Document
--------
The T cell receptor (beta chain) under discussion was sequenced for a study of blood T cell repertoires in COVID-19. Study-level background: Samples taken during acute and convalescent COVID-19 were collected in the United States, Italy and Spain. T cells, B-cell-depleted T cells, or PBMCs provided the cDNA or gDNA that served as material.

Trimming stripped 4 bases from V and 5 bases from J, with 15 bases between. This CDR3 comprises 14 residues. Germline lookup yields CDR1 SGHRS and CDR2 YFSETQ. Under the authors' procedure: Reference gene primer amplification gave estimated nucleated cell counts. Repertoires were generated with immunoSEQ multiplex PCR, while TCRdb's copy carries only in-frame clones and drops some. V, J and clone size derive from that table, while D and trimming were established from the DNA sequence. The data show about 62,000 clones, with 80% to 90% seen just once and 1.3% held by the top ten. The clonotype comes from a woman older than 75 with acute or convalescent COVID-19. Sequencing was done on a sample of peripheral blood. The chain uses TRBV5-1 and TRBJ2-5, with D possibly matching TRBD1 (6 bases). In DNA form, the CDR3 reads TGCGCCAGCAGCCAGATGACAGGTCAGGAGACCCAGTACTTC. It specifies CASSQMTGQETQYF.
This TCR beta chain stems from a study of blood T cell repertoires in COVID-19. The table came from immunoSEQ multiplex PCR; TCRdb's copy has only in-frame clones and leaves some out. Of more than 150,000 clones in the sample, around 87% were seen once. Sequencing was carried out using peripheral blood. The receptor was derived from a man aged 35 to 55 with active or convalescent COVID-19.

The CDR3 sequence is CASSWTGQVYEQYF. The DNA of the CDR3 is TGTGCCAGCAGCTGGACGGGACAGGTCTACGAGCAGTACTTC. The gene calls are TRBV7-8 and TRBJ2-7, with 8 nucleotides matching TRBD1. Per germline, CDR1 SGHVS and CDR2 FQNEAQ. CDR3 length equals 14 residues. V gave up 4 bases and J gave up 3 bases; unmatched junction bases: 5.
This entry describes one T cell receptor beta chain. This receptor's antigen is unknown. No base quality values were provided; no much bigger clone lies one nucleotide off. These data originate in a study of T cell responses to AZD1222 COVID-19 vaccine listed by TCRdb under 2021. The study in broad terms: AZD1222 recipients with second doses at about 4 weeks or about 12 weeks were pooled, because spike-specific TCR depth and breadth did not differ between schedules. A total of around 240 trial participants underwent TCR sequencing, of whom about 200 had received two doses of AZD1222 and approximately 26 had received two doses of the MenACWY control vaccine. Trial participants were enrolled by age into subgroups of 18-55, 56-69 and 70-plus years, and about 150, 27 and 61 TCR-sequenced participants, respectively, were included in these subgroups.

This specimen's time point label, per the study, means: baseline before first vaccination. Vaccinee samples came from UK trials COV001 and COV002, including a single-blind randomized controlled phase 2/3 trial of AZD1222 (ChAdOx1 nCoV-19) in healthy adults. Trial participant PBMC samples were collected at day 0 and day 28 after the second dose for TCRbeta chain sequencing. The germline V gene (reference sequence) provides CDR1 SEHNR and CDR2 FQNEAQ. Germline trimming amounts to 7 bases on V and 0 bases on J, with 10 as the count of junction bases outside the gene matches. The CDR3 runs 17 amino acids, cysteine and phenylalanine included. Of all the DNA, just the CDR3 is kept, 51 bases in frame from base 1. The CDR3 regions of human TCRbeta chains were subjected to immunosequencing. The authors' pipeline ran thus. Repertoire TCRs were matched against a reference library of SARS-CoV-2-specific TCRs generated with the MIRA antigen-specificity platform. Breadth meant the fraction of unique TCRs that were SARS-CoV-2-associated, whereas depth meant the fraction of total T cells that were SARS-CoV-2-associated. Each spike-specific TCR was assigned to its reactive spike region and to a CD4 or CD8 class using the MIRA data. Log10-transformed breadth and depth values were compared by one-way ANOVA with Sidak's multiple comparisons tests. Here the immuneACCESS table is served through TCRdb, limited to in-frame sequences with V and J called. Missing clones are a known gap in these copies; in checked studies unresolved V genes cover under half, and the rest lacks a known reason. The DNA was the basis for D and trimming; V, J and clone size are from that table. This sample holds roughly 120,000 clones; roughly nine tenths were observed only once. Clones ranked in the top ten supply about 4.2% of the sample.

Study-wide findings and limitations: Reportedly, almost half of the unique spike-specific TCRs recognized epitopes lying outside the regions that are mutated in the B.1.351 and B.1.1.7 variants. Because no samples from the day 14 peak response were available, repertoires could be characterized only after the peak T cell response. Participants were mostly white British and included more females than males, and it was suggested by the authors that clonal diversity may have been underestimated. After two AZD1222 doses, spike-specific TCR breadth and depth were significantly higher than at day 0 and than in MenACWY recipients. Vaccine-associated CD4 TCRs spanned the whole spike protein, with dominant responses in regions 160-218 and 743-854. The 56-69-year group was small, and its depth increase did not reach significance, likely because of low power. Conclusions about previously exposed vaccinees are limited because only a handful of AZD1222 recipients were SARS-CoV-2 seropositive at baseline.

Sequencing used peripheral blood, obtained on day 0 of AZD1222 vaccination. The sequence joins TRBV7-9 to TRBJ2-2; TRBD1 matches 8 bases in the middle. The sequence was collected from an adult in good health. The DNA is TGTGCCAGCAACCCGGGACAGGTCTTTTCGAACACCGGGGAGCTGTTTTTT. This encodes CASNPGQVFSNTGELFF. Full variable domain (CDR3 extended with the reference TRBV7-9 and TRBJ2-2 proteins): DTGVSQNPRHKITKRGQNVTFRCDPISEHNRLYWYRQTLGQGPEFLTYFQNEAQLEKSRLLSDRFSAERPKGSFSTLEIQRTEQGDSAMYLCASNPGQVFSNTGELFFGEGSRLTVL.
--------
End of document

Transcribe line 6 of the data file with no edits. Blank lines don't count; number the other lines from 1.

This specimen's time point label, per the study, means: baseline before first vaccination. Vaccinee samples came from UK trials COV001 and COV002, including a single-blind randomized controlled phase 2/3 trial of AZD1222 (ChAdOx1 nCoV-19) in healthy adults. Trial participant PBMC samples were collected at day 0 and day 28 after the second dose for TCRbeta chain sequencing. The germline V gene (reference sequence) provides CDR1 SEHNR and CDR2 FQNEAQ. Germline trimming amounts to 7 bases on V and 0 bases on J, with 10 as the count of junction bases outside the gene matches. The CDR3 runs 17 amino acids, cysteine and phenylalanine included. Of all the DNA, just the CDR3 is kept, 51 bases in frame from base 1. The CDR3 regions of human TCRbeta chains were subjected to immunosequencing. The authors' pipeline ran thus. Repertoire TCRs were matched against a reference library of SARS-CoV-2-specific TCRs generated with the MIRA antigen-specificity platform. Breadth meant the fraction of unique TCRs that were SARS-CoV-2-associated, whereas depth meant the fraction of total T cells that were SARS-CoV-2-associated. Each spike-specific TCR was assigned to its reactive spike region and to a CD4 or CD8 class using the MIRA data. Log10-transformed breadth and depth values were compared by one-way ANOVA with Sidak's multiple comparisons tests. Here the immuneACCESS table is served through TCRdb, limited to in-frame sequences with V and J called. Missing clones are a known gap in these copies; in checked studies unresolved V genes cover under half, and the rest lacks a known reason. The DNA was the basis for D and trimming; V, J and clone size are from that table. This sample holds roughly 120,000 clones; roughly nine tenths were observed only once. Clones ranked in the top ten supply about 4.2% of the sample.